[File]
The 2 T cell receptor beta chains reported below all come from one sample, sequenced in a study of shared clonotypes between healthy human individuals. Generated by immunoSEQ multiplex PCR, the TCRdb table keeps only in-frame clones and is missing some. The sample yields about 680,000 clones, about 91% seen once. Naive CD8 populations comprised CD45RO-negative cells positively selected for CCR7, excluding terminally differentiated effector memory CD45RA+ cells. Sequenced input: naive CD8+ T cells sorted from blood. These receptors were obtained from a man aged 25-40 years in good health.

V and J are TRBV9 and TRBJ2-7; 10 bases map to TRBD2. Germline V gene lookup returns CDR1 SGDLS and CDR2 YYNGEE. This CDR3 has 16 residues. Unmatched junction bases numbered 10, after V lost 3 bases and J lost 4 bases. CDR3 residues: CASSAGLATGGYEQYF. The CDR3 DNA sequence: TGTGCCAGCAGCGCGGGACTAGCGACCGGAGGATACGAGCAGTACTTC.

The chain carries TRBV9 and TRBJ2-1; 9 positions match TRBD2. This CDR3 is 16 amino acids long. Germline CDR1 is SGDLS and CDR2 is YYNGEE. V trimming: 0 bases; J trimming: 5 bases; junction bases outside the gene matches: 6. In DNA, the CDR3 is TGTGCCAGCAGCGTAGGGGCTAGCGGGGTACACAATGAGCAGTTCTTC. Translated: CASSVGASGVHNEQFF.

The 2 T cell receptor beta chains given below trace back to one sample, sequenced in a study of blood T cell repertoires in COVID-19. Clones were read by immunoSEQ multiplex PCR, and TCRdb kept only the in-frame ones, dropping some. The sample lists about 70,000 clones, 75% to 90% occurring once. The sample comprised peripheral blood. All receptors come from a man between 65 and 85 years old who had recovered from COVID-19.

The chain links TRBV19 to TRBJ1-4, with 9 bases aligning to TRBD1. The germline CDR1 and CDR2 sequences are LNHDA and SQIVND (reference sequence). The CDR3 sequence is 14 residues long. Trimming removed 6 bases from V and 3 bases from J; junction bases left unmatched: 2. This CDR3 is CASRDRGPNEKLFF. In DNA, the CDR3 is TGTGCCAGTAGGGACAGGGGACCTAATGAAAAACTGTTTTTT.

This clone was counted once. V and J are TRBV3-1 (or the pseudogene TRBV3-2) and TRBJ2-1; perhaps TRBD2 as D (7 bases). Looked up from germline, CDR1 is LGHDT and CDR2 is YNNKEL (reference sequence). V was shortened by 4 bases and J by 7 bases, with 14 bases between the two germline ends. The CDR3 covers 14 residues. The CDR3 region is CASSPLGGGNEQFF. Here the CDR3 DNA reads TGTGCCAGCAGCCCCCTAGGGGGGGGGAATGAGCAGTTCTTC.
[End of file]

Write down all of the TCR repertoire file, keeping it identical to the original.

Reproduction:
The 2 T cell receptor beta chains reported below all come from one sample, sequenced in a study of shared clonotypes between healthy human individuals. Generated by immunoSEQ multiplex PCR, the TCRdb table keeps only in-frame clones and is missing some. The sample yields about 680,000 clones, about 91% seen once. Naive CD8 populations comprised CD45RO-negative cells positively selected for CCR7, excluding terminally differentiated effector memory CD45RA+ cells. Sequenced input: naive CD8+ T cells sorted from blood. These receptors were obtained from a man aged 25-40 years in good health.

V and J are TRBV9 and TRBJ2-7; 10 bases map to TRBD2. Germline V gene lookup returns CDR1 SGDLS and CDR2 YYNGEE. This CDR3 has 16 residues. Unmatched junction bases numbered 10, after V lost 3 bases and J lost 4 bases. CDR3 residues: CASSAGLATGGYEQYF. The CDR3 DNA sequence: TGTGCCAGCAGCGCGGGACTAGCGACCGGAGGATACGAGCAGTACTTC.

The chain carries TRBV9 and TRBJ2-1; 9 positions match TRBD2. This CDR3 is 16 amino acids long. Germline CDR1 is SGDLS and CDR2 is YYNGEE. V trimming: 0 bases; J trimming: 5 bases; junction bases outside the gene matches: 6. In DNA, the CDR3 is TGTGCCAGCAGCGTAGGGGCTAGCGGGGTACACAATGAGCAGTTCTTC. Translated: CASSVGASGVHNEQFF.

The 2 T cell receptor beta chains given below trace back to one sample, sequenced in a study of blood T cell repertoires in COVID-19. Clones were read by immunoSEQ multiplex PCR, and TCRdb kept only the in-frame ones, dropping some. The sample lists about 70,000 clones, 75% to 90% occurring once. The sample comprised peripheral blood. All receptors come from a man between 65 and 85 years old who had recovered from COVID-19.

The chain links TRBV19 to TRBJ1-4, with 9 bases aligning to TRBD1. The germline CDR1 and CDR2 sequences are LNHDA and SQIVND (reference sequence). The CDR3 sequence is 14 residues long. Trimming removed 6 bases from V and 3 bases from J; junction bases left unmatched: 2. This CDR3 is CASRDRGPNEKLFF. In DNA, the CDR3 is TGTGCCAGTAGGGACAGGGGACCTAATGAAAAACTGTTTTTT.

This clone was counted once. V and J are TRBV3-1 (or the pseudogene TRBV3-2) and TRBJ2-1; perhaps TRBD2 as D (7 bases). Looked up from germline, CDR1 is LGHDT and CDR2 is YNNKEL (reference sequence). V was shortened by 4 bases and J by 7 bases, with 14 bases between the two germline ends. The CDR3 covers 14 residues. The CDR3 region is CASSPLGGGNEQFF. Here the CDR3 DNA reads TGTGCCAGCAGCCCCCTAGGGGGGGGGAATGAGCAGTTCTTC.